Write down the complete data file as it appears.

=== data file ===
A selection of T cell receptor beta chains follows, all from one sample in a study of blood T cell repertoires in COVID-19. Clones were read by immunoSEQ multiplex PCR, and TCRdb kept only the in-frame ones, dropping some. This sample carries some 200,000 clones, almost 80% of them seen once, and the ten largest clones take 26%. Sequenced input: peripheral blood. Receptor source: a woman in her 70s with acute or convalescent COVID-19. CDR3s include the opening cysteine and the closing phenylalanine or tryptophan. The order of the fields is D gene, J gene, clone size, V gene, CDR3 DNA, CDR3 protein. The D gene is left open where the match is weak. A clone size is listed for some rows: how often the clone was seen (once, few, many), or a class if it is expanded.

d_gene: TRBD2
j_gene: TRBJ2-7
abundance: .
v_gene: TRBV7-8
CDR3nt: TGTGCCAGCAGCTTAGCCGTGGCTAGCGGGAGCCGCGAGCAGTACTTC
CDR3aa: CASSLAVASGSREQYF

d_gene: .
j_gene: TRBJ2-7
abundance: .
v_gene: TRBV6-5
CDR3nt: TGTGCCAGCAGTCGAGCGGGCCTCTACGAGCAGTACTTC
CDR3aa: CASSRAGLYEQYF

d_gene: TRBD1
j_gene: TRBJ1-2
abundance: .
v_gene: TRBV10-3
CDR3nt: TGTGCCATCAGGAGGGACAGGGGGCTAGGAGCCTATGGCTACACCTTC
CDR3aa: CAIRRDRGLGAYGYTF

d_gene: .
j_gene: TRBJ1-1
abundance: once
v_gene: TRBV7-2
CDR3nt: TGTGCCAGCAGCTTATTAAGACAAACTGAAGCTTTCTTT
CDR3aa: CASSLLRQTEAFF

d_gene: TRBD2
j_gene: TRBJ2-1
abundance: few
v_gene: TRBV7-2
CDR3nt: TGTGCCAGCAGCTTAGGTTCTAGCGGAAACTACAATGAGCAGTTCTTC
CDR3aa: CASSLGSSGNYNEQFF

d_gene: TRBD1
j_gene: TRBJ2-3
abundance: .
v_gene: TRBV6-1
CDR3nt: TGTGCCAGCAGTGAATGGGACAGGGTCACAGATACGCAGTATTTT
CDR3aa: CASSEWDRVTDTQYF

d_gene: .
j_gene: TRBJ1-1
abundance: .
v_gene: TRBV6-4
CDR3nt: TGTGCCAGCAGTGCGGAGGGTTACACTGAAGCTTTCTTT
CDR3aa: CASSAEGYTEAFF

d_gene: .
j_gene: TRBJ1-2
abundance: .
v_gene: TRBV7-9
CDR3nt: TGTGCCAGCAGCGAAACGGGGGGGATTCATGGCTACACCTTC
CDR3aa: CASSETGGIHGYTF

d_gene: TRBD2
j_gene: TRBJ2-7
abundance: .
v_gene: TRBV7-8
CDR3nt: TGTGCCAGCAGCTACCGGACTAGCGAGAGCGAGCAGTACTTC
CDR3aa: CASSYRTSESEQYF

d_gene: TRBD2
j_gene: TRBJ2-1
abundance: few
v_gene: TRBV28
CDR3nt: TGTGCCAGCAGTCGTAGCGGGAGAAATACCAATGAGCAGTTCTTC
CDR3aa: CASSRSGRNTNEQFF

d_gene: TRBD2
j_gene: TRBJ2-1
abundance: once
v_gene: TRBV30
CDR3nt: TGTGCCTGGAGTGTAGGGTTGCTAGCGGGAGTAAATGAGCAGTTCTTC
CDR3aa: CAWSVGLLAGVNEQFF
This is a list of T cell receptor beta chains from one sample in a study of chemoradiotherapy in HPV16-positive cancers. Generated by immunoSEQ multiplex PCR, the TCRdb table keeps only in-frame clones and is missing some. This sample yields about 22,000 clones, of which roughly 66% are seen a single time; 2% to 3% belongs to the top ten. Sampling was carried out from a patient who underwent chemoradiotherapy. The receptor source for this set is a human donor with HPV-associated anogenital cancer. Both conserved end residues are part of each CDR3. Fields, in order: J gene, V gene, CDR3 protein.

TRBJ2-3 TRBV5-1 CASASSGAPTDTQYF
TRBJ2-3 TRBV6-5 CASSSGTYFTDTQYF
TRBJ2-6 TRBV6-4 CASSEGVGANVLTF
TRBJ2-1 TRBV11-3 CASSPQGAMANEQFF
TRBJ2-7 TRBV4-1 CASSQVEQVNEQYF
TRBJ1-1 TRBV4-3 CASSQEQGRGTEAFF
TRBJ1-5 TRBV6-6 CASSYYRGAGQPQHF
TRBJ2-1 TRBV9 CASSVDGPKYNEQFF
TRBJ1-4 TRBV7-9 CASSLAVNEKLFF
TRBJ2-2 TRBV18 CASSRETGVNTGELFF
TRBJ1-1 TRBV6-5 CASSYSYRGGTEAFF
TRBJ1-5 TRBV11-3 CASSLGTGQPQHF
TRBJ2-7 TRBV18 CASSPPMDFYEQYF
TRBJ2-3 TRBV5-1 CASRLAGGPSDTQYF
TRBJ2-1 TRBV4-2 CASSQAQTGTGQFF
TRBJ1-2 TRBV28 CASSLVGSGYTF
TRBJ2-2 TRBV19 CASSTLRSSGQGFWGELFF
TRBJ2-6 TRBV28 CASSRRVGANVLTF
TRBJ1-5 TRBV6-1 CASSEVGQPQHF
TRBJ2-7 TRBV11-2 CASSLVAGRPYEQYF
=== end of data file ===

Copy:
A selection of T cell receptor beta chains follows, all from one sample in a study of blood T cell repertoires in COVID-19. Clones were read by immunoSEQ multiplex PCR, and TCRdb kept only the in-frame ones, dropping some. This sample carries some 200,000 clones, almost 80% of them seen once, and the ten largest clones take 26%. Sequenced input: peripheral blood. Receptor source: a woman in her 70s with acute or convalescent COVID-19. CDR3s include the opening cysteine and the closing phenylalanine or tryptophan. The order of the fields is D gene, J gene, clone size, V gene, CDR3 DNA, CDR3 protein. The D gene is left open where the match is weak. A clone size is listed for some rows: how often the clone was seen (once, few, many), or a class if it is expanded.

d_gene: TRBD2
j_gene: TRBJ2-7
abundance: .
v_gene: TRBV7-8
CDR3nt: TGTGCCAGCAGCTTAGCCGTGGCTAGCGGGAGCCGCGAGCAGTACTTC
CDR3aa: CASSLAVASGSREQYF

d_gene: .
j_gene: TRBJ2-7
abundance: .
v_gene: TRBV6-5
CDR3nt: TGTGCCAGCAGTCGAGCGGGCCTCTACGAGCAGTACTTC
CDR3aa: CASSRAGLYEQYF

d_gene: TRBD1
j_gene: TRBJ1-2
abundance: .
v_gene: TRBV10-3
CDR3nt: TGTGCCATCAGGAGGGACAGGGGGCTAGGAGCCTATGGCTACACCTTC
CDR3aa: CAIRRDRGLGAYGYTF

d_gene: .
j_gene: TRBJ1-1
abundance: once
v_gene: TRBV7-2
CDR3nt: TGTGCCAGCAGCTTATTAAGACAAACTGAAGCTTTCTTT
CDR3aa: CASSLLRQTEAFF

d_gene: TRBD2
j_gene: TRBJ2-1
abundance: few
v_gene: TRBV7-2
CDR3nt: TGTGCCAGCAGCTTAGGTTCTAGCGGAAACTACAATGAGCAGTTCTTC
CDR3aa: CASSLGSSGNYNEQFF

d_gene: TRBD1
j_gene: TRBJ2-3
abundance: .
v_gene: TRBV6-1
CDR3nt: TGTGCCAGCAGTGAATGGGACAGGGTCACAGATACGCAGTATTTT
CDR3aa: CASSEWDRVTDTQYF

d_gene: .
j_gene: TRBJ1-1
abundance: .
v_gene: TRBV6-4
CDR3nt: TGTGCCAGCAGTGCGGAGGGTTACACTGAAGCTTTCTTT
CDR3aa: CASSAEGYTEAFF

d_gene: .
j_gene: TRBJ1-2
abundance: .
v_gene: TRBV7-9
CDR3nt: TGTGCCAGCAGCGAAACGGGGGGGATTCATGGCTACACCTTC
CDR3aa: CASSETGGIHGYTF

d_gene: TRBD2
j_gene: TRBJ2-7
abundance: .
v_gene: TRBV7-8
CDR3nt: TGTGCCAGCAGCTACCGGACTAGCGAGAGCGAGCAGTACTTC
CDR3aa: CASSYRTSESEQYF

d_gene: TRBD2
j_gene: TRBJ2-1
abundance: few
v_gene: TRBV28
CDR3nt: TGTGCCAGCAGTCGTAGCGGGAGAAATACCAATGAGCAGTTCTTC
CDR3aa: CASSRSGRNTNEQFF

d_gene: TRBD2
j_gene: TRBJ2-1
abundance: once
v_gene: TRBV30
CDR3nt: TGTGCCTGGAGTGTAGGGTTGCTAGCGGGAGTAAATGAGCAGTTCTTC
CDR3aa: CAWSVGLLAGVNEQFF
This is a list of T cell receptor beta chains from one sample in a study of chemoradiotherapy in HPV16-positive cancers. Generated by immunoSEQ multiplex PCR, the TCRdb table keeps only in-frame clones and is missing some. This sample yields about 22,000 clones, of which roughly 66% are seen a single time; 2% to 3% belongs to the top ten. Sampling was carried out from a patient who underwent chemoradiotherapy. The receptor source for this set is a human donor with HPV-associated anogenital cancer. Both conserved end residues are part of each CDR3. Fields, in order: J gene, V gene, CDR3 protein.

TRBJ2-3 TRBV5-1 CASASSGAPTDTQYF
TRBJ2-3 TRBV6-5 CASSSGTYFTDTQYF
TRBJ2-6 TRBV6-4 CASSEGVGANVLTF
TRBJ2-1 TRBV11-3 CASSPQGAMANEQFF
TRBJ2-7 TRBV4-1 CASSQVEQVNEQYF
TRBJ1-1 TRBV4-3 CASSQEQGRGTEAFF
TRBJ1-5 TRBV6-6 CASSYYRGAGQPQHF
TRBJ2-1 TRBV9 CASSVDGPKYNEQFF
TRBJ1-4 TRBV7-9 CASSLAVNEKLFF
TRBJ2-2 TRBV18 CASSRETGVNTGELFF
TRBJ1-1 TRBV6-5 CASSYSYRGGTEAFF
TRBJ1-5 TRBV11-3 CASSLGTGQPQHF
TRBJ2-7 TRBV18 CASSPPMDFYEQYF
TRBJ2-3 TRBV5-1 CASRLAGGPSDTQYF
TRBJ2-1 TRBV4-2 CASSQAQTGTGQFF
TRBJ1-2 TRBV28 CASSLVGSGYTF
TRBJ2-2 TRBV19 CASSTLRSSGQGFWGELFF
TRBJ2-6 TRBV28 CASSRRVGANVLTF
TRBJ1-5 TRBV6-1 CASSEVGQPQHF
TRBJ2-7 TRBV11-2 CASSLVAGRPYEQYF